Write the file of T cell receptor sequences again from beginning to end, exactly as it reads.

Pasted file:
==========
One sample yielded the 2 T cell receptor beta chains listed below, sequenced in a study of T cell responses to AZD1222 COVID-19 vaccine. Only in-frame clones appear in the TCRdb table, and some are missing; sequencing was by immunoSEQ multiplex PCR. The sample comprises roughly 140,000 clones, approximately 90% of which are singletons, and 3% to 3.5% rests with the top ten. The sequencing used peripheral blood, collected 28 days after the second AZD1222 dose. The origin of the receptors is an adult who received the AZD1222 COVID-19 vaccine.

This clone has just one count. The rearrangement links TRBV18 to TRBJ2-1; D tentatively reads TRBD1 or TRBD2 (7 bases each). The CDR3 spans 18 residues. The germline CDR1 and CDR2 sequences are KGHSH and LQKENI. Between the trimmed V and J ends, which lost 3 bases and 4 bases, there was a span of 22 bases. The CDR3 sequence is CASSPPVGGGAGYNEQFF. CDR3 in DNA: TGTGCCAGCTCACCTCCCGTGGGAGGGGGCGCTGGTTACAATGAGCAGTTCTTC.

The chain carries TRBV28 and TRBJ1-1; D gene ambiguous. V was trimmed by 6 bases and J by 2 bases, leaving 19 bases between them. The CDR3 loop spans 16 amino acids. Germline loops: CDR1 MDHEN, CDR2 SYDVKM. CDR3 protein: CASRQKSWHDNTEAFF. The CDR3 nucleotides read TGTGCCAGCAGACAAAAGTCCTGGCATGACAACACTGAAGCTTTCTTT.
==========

One sample yielded the 2 T cell receptor beta chains listed below, sequenced in a study of T cell responses to AZD1222 COVID-19 vaccine. Only in-frame clones appear in the TCRdb table, and some are missing; sequencing was by immunoSEQ multiplex PCR. The sample comprises roughly 140,000 clones, approximately 90% of which are singletons, and 3% to 3.5% rests with the top ten. The sequencing used peripheral blood, collected 28 days after the second AZD1222 dose. The origin of the receptors is an adult who received the AZD1222 COVID-19 vaccine.

This clone has just one count. The rearrangement links TRBV18 to TRBJ2-1; D tentatively reads TRBD1 or TRBD2 (7 bases each). The CDR3 spans 18 residues. The germline CDR1 and CDR2 sequences are KGHSH and LQKENI. Between the trimmed V and J ends, which lost 3 bases and 4 bases, there was a span of 22 bases. The CDR3 sequence is CASSPPVGGGAGYNEQFF. CDR3 in DNA: TGTGCCAGCTCACCTCCCGTGGGAGGGGGCGCTGGTTACAATGAGCAGTTCTTC.

The chain carries TRBV28 and TRBJ1-1; D gene ambiguous. V was trimmed by 6 bases and J by 2 bases, leaving 19 bases between them. The CDR3 loop spans 16 amino acids. Germline loops: CDR1 MDHEN, CDR2 SYDVKM. CDR3 protein: CASRQKSWHDNTEAFF. The CDR3 nucleotides read TGTGCCAGCAGACAAAAGTCCTGGCATGACAACACTGAAGCTTTCTTT.